With his arrival at the helm of NilePet, Eng. Paul brought attention to an institution that existed for a long time but was unknown to many South Sudanese; he was able to bring clear vision, leadership, and much-needed reforms that should have led to the nationalization of the oil sector. He remains one of the most notable managing directors ever to lead NilePet. I had so much respect for him as a national figure, and with his demise, South Sudan has lost a young talent who could have served our nation
What’s in common between these extraordinary leaders is that both were good at what they did, and any of them made a name for themselves. While Manawa was born into the family of late Peter Gatkuoth Gual, a political powerhouse, he chose his path. Eng. Paul, on the other hand, worked hard and earned himself a name
I admit people die everywhere, South Sudan included, but here is why I think the death of these two young leaders is painful. Firstly, like everywhere, the death of young people is an awful experience; in our society, young people are expected to live long to bury the old and not the opposite. The death of young people, especially the brilliant among them, puts the future in limbo and creates a leadership gap as it takes years to prepare a leader.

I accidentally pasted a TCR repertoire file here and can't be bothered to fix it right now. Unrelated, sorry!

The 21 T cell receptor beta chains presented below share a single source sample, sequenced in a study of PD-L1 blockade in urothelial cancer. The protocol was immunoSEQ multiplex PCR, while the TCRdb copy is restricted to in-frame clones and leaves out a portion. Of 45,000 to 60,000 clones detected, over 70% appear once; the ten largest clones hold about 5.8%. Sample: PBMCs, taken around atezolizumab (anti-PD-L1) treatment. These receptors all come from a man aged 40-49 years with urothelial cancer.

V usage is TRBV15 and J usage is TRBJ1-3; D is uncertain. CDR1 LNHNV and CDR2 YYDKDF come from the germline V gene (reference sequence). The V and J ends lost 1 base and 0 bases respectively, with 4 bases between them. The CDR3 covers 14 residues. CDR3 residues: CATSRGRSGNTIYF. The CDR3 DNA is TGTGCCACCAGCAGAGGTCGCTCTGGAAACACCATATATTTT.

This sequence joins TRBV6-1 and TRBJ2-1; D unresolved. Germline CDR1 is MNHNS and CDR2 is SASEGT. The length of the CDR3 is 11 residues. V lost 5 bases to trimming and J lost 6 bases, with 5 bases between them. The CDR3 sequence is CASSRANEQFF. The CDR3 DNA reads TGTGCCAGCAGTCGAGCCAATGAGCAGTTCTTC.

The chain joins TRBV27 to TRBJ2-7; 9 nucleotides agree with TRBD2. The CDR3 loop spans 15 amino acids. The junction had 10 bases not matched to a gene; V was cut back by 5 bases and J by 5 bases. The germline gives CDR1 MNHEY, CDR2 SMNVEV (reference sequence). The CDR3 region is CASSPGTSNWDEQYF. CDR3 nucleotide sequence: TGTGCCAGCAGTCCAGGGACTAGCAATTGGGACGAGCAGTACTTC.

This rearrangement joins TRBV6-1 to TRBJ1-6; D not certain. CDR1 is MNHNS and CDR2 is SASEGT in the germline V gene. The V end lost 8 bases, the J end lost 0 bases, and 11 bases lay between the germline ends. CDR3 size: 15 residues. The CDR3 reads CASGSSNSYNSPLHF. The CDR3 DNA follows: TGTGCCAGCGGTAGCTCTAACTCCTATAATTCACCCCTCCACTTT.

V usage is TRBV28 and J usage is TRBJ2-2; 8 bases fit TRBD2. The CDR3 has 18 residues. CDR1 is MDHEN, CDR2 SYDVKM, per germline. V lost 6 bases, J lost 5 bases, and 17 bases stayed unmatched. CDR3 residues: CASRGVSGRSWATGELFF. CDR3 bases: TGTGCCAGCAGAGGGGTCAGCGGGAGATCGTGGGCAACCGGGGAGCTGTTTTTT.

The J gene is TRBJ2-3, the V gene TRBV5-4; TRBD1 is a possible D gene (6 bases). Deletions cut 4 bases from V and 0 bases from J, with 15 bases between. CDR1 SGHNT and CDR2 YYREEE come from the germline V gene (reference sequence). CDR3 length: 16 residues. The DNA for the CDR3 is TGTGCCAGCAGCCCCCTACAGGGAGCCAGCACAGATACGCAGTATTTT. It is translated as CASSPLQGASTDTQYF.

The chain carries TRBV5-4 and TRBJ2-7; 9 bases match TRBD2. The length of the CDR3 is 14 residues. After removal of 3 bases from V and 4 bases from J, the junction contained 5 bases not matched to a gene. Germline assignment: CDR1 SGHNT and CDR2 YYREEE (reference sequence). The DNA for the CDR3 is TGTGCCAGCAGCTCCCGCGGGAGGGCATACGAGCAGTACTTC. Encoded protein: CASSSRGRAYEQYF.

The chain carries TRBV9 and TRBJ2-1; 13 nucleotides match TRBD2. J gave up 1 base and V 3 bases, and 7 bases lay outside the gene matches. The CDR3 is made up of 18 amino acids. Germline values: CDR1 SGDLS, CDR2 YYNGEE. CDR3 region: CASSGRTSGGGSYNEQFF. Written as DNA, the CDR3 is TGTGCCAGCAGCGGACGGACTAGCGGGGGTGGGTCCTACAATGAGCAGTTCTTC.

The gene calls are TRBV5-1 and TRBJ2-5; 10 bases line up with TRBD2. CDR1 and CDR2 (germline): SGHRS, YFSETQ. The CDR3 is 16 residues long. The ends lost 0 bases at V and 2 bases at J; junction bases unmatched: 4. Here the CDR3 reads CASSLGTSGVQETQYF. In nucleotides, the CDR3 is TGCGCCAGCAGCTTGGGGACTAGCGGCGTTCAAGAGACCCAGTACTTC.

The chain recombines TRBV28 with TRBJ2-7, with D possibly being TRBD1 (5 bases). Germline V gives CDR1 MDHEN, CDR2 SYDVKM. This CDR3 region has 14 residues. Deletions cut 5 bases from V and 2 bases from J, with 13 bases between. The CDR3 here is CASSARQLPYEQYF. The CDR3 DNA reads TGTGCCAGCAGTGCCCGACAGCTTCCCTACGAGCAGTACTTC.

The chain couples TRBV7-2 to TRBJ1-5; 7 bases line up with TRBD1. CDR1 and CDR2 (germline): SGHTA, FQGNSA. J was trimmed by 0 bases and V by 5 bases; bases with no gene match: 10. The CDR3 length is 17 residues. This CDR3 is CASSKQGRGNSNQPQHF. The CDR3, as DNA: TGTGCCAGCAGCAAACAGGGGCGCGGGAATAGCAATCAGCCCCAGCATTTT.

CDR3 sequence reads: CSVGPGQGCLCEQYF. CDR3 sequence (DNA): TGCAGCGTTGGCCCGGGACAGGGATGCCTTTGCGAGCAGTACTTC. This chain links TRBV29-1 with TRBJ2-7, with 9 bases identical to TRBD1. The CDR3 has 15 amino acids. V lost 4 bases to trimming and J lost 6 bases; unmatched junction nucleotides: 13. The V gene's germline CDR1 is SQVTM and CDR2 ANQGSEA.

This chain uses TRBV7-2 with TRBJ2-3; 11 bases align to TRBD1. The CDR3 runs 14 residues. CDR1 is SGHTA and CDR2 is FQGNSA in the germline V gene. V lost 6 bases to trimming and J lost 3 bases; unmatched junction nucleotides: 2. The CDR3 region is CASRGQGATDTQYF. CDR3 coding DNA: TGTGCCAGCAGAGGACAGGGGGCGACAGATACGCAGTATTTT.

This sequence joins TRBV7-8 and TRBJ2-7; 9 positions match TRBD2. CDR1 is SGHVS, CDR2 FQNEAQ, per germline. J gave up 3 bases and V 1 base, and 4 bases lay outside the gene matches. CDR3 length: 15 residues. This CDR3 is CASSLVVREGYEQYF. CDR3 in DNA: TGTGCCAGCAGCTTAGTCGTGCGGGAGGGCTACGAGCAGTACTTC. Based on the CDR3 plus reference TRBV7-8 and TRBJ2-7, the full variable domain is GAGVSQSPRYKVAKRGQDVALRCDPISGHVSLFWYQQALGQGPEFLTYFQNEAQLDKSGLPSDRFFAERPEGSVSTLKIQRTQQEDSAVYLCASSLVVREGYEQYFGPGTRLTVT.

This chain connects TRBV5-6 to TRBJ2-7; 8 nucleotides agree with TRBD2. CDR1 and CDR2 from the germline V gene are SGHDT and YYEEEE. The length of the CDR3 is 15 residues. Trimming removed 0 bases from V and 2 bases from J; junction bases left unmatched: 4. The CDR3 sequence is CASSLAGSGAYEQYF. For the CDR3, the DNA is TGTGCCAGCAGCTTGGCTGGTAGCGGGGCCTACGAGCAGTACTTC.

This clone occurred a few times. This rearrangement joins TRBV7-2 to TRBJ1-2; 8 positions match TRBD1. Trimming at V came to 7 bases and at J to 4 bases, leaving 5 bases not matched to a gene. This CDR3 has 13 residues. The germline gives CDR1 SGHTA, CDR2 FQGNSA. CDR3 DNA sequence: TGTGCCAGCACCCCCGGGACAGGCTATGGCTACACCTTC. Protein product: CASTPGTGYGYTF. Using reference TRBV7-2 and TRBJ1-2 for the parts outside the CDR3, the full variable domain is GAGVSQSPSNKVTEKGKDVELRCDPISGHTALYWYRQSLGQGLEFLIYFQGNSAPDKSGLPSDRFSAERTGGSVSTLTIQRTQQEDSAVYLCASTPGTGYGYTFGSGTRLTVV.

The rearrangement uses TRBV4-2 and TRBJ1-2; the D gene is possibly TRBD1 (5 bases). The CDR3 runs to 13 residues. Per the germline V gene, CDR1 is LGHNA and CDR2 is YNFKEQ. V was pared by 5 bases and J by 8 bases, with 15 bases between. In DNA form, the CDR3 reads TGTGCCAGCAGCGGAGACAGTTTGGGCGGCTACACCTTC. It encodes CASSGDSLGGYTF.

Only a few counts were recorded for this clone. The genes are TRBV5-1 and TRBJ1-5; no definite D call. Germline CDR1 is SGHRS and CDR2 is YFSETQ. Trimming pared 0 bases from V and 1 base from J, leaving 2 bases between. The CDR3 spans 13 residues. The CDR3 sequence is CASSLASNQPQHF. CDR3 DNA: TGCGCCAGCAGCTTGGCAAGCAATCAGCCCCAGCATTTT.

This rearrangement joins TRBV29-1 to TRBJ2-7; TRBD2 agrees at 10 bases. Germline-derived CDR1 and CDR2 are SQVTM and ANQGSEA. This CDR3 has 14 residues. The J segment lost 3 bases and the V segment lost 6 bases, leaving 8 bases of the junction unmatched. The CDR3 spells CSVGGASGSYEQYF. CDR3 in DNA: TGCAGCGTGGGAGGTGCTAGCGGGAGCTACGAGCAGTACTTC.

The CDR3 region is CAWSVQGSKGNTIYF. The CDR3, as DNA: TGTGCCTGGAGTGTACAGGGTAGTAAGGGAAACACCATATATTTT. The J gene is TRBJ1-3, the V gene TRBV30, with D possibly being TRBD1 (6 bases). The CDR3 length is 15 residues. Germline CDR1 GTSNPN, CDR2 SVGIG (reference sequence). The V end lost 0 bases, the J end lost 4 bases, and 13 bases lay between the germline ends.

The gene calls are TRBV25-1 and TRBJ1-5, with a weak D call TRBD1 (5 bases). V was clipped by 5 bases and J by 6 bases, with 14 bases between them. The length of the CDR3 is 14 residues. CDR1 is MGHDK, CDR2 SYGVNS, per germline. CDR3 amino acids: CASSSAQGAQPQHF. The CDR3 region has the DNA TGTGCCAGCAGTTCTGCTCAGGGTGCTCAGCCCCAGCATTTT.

Secondly, I believe death is inevitable, but some deaths can be preventable or could be delayed. We could have averted these deaths had our country’s leadership invested in proper health facilities. Preliminary information reveals that both gentlemen suffered from medical conditions that could have been attended to locally or could have been stabilized before traveling abroad for further treatment.
Our country has some of the best doctors in the region, but the lack of adequate health facilities and poor management has already caused us many dear lives, and the counting continues; we simply don’t know who the next victim will be. I’ve witnessed countless instances where people died here in Juba just because there’s not a single functioning emergency ward in town; an emergency ward can help stabilize a life-threatening condition until when a better health facility is reached
I often find it hard to understand why we live in our country like visitors!? Our political leaders stay in hotels, send their kids to study abroad, and seek medical treatment in foreign countries! Sadly, burial is the only event that takes place at home. Since no one knows when he will need medical attention, people should learn from previous experiences and invest in what matters.
The author is a concerned citizen of South Sudan. Follow him HERE on Facebook.